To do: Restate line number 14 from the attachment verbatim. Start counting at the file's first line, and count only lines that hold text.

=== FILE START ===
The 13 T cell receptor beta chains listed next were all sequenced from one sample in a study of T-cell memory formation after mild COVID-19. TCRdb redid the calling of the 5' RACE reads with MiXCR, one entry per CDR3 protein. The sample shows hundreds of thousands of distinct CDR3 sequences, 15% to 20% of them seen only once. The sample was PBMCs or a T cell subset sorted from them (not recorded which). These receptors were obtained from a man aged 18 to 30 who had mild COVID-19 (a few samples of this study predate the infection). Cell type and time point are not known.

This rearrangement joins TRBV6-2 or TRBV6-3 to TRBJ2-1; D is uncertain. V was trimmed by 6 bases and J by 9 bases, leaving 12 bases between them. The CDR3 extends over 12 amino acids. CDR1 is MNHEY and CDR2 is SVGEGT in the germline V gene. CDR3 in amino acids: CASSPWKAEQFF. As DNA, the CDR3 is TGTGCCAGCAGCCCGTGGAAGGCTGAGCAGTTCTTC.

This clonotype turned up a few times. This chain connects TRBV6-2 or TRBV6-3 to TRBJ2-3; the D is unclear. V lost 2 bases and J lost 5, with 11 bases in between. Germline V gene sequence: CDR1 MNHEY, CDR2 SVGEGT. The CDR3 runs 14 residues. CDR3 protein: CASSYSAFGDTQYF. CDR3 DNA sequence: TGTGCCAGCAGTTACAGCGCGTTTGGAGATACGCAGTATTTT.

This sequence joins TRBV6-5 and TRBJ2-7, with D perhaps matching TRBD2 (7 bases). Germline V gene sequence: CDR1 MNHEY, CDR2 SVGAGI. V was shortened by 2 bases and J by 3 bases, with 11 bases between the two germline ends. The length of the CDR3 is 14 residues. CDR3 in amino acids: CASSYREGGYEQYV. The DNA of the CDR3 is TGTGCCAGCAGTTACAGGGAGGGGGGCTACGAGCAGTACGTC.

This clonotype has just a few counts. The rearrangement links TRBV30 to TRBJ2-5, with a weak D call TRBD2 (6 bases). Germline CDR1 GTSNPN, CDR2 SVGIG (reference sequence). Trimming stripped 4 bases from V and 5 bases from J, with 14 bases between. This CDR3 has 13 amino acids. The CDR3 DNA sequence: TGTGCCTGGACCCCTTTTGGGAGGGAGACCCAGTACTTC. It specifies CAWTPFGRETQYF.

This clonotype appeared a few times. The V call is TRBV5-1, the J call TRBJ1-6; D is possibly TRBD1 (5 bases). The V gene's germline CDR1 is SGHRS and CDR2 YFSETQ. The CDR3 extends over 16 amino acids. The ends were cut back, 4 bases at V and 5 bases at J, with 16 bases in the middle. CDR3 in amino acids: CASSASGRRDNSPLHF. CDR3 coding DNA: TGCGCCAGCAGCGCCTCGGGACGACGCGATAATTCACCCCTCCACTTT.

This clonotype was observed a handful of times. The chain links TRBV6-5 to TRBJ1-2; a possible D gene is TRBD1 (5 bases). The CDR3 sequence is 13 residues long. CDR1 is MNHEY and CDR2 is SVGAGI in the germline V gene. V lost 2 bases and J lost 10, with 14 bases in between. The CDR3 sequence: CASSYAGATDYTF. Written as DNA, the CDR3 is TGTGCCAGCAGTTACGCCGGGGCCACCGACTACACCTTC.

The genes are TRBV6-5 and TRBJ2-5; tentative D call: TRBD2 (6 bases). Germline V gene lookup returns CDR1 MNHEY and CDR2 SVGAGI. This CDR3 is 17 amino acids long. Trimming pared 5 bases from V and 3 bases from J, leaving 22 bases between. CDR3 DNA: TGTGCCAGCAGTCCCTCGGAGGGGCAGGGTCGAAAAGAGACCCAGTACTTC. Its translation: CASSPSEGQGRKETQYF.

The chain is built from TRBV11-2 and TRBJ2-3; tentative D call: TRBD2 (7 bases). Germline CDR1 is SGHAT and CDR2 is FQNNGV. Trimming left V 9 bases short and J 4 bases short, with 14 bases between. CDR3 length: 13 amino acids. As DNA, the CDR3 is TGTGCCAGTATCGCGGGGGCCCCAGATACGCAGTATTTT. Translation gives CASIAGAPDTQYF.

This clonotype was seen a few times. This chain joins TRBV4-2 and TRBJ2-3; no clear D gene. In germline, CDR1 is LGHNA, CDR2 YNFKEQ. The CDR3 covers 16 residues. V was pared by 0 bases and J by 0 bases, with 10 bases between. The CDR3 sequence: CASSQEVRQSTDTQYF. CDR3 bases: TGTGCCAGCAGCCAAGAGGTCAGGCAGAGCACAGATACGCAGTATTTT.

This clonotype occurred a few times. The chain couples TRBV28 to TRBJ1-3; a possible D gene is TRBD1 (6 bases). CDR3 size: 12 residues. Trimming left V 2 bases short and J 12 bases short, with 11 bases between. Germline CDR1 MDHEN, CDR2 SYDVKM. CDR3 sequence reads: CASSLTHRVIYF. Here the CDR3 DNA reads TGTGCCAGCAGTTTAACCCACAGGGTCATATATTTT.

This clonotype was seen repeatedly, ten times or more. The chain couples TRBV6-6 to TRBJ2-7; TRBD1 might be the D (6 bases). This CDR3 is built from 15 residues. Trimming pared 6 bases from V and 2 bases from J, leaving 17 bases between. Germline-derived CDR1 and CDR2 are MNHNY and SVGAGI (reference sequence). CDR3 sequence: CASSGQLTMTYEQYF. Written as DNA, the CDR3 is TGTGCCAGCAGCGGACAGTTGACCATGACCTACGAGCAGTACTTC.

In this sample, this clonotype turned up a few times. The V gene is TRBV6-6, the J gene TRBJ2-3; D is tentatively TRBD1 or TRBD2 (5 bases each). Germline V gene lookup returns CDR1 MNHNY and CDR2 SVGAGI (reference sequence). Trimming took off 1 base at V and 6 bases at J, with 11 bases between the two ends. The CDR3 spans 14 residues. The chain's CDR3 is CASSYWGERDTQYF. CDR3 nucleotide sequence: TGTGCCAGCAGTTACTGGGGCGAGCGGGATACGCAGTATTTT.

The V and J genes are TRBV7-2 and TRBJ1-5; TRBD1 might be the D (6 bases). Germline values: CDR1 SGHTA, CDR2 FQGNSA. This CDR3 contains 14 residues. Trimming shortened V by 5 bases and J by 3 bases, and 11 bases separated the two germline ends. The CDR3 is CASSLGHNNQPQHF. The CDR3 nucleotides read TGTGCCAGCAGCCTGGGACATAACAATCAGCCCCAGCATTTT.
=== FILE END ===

The V and J genes are TRBV7-2 and TRBJ1-5; TRBD1 might be the D (6 bases). Germline values: CDR1 SGHTA, CDR2 FQGNSA. This CDR3 contains 14 residues. Trimming shortened V by 5 bases and J by 3 bases, and 11 bases separated the two germline ends. The CDR3 is CASSLGHNNQPQHF. The CDR3 nucleotides read TGTGCCAGCAGCCTGGGACATAACAATCAGCCCCAGCATTTT.